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No Problem
Jamaica No Problem
Released 20 August 2010

Xavier de Rosnay,
Peter Franco
Label V2 / Coop
Length 36:02
Genre Electronic
Website jamaicanoproblem.fm

Let’s be honest, France may not have the best international profile. They are regularly lampooned on The Simpsons (including Groundskeeper Willy referring to them as “cheese eating surrender monkeys”) and let’s not even start on ‘The Hand of Gaul’. One area where they can seem to do no wrong is dance music. Starting with trailblazers Air and Daft Punk in the mid '90s or Phoenix and Justice in more recent times, France has produced some of the coolest electronic bands around. Jamaica are the next to try their hand with their debut album No Problem.

Jamaica are clearly well aware of the work done by their predecessors in becoming global and have enlisted both Xavier de Rosnay (Justice) and Peter Franco (Daft Punk’s sound engineer) to produce. The result, not surprisingly, is a polished effort blending live guitar and bass with drum tracks in a nice mix of rock and dance. The offshoot of this is that No Problem ends up sounding a bit too much like Justice doing a rock album.

The album begins promisingly, the stop start rhythm of 'Cross the Fader' moves into the extremely catchy but ultimately shallow 'I Think I Like U 2'. Both songs show a nice potential for this being a fun album which is almost confirmed with the two highlights; 'Secrets' and 'Jericho', the latter of which seems to owe a lot to Justice with its dreamy synths and quasi-religious title. It’s all nice and upbeat without being in your face.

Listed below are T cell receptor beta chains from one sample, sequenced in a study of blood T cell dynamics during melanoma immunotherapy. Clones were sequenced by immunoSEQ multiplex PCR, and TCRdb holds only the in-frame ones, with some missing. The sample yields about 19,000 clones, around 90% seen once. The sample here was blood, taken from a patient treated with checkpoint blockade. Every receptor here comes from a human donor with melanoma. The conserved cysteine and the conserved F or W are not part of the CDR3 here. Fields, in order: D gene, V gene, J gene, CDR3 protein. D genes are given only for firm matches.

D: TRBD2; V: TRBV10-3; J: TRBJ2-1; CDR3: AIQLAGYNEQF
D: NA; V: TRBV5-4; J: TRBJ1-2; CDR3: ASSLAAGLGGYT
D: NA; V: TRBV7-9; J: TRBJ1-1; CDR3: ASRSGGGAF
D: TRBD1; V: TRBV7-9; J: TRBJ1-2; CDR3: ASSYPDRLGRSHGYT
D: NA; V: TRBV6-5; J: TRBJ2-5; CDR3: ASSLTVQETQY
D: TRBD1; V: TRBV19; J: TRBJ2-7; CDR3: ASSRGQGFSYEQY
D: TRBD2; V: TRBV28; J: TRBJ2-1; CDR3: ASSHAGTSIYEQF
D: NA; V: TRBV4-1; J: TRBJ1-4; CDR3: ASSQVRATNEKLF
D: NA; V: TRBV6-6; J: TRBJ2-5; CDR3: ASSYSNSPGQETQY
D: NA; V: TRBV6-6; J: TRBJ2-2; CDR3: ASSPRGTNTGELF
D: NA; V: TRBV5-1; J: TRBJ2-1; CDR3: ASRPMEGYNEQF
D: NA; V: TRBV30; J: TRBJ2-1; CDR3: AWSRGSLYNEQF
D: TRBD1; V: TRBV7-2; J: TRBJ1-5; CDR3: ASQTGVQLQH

From here it all takes a rather boring turn for the worse. The songs begin to blend into each other, with little differentiation from one track to the next; it’s the same mildly distorted guitar and programmed beats throughout. I must stress these are not bad songs per se, but I think track 8’s title- 'By The Numbers', sums up my feelings on the second half of the album perfectly.

In the end No Problem feels like an appropriate title. There is nothing wrong with this album it has some nice tracks on it but it just lacks the inventiveness of their fellow countrymen. It’s a competent debut but one that stays within ideas already explored by Daft Punk, Justice and Phoenix. Perhaps I am being too harsh but in a genre that defines itself by constantly changing sounds No Problem feels almost formulaic. I suspect that Jamaica may have afforded de Rosnay and Franco too much control of their sound losing their own identity in the mix. Now that they’ve been shown the ropes, my hope would be that their follow up is self produced showing exactly what they are capable of.

- Brian Kinsella